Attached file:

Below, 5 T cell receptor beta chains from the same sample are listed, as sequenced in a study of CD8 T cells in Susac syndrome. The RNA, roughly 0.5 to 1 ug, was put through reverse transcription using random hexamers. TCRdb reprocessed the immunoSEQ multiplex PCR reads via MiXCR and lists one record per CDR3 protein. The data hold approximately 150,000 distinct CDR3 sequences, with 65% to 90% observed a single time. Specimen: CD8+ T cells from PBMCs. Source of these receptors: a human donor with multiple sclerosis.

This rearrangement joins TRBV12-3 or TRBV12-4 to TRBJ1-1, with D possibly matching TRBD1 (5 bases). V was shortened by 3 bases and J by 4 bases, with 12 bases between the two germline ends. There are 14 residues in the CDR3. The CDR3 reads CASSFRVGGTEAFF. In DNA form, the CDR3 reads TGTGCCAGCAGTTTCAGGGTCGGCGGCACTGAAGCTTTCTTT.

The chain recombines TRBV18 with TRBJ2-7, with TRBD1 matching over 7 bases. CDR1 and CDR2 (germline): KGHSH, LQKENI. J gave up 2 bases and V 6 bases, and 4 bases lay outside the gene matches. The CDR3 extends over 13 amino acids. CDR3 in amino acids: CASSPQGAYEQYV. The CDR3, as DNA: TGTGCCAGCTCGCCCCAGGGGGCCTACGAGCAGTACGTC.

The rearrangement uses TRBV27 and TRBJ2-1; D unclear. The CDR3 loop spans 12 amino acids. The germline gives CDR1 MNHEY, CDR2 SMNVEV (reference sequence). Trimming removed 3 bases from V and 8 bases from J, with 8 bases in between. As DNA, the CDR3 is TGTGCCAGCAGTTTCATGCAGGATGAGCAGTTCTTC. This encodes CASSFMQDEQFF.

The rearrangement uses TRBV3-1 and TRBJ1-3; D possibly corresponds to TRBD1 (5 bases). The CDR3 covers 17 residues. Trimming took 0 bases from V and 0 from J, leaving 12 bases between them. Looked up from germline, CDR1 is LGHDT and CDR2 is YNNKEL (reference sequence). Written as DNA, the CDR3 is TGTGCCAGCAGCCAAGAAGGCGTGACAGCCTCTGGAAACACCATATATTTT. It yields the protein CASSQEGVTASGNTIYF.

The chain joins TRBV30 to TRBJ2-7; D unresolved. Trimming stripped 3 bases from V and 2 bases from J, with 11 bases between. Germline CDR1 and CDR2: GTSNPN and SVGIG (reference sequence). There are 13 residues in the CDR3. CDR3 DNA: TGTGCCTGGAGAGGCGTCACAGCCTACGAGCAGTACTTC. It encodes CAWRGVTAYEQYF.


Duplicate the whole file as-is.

Below, 5 T cell receptor beta chains from the same sample are listed, as sequenced in a study of CD8 T cells in Susac syndrome. The RNA, roughly 0.5 to 1 ug, was put through reverse transcription using random hexamers. TCRdb reprocessed the immunoSEQ multiplex PCR reads via MiXCR and lists one record per CDR3 protein. The data hold approximately 150,000 distinct CDR3 sequences, with 65% to 90% observed a single time. Specimen: CD8+ T cells from PBMCs. Source of these receptors: a human donor with multiple sclerosis.

This rearrangement joins TRBV12-3 or TRBV12-4 to TRBJ1-1, with D possibly matching TRBD1 (5 bases). V was shortened by 3 bases and J by 4 bases, with 12 bases between the two germline ends. There are 14 residues in the CDR3. The CDR3 reads CASSFRVGGTEAFF. In DNA form, the CDR3 reads TGTGCCAGCAGTTTCAGGGTCGGCGGCACTGAAGCTTTCTTT.

The chain recombines TRBV18 with TRBJ2-7, with TRBD1 matching over 7 bases. CDR1 and CDR2 (germline): KGHSH, LQKENI. J gave up 2 bases and V 6 bases, and 4 bases lay outside the gene matches. The CDR3 extends over 13 amino acids. CDR3 in amino acids: CASSPQGAYEQYV. The CDR3, as DNA: TGTGCCAGCTCGCCCCAGGGGGCCTACGAGCAGTACGTC.

The rearrangement uses TRBV27 and TRBJ2-1; D unclear. The CDR3 loop spans 12 amino acids. The germline gives CDR1 MNHEY, CDR2 SMNVEV (reference sequence). Trimming removed 3 bases from V and 8 bases from J, with 8 bases in between. As DNA, the CDR3 is TGTGCCAGCAGTTTCATGCAGGATGAGCAGTTCTTC. This encodes CASSFMQDEQFF.

The rearrangement uses TRBV3-1 and TRBJ1-3; D possibly corresponds to TRBD1 (5 bases). The CDR3 covers 17 residues. Trimming took 0 bases from V and 0 from J, leaving 12 bases between them. Looked up from germline, CDR1 is LGHDT and CDR2 is YNNKEL (reference sequence). Written as DNA, the CDR3 is TGTGCCAGCAGCCAAGAAGGCGTGACAGCCTCTGGAAACACCATATATTTT. It yields the protein CASSQEGVTASGNTIYF.

The chain joins TRBV30 to TRBJ2-7; D unresolved. Trimming stripped 3 bases from V and 2 bases from J, with 11 bases between. Germline CDR1 and CDR2: GTSNPN and SVGIG (reference sequence). There are 13 residues in the CDR3. CDR3 DNA: TGTGCCTGGAGAGGCGTCACAGCCTACGAGCAGTACTTC. It encodes CAWRGVTAYEQYF.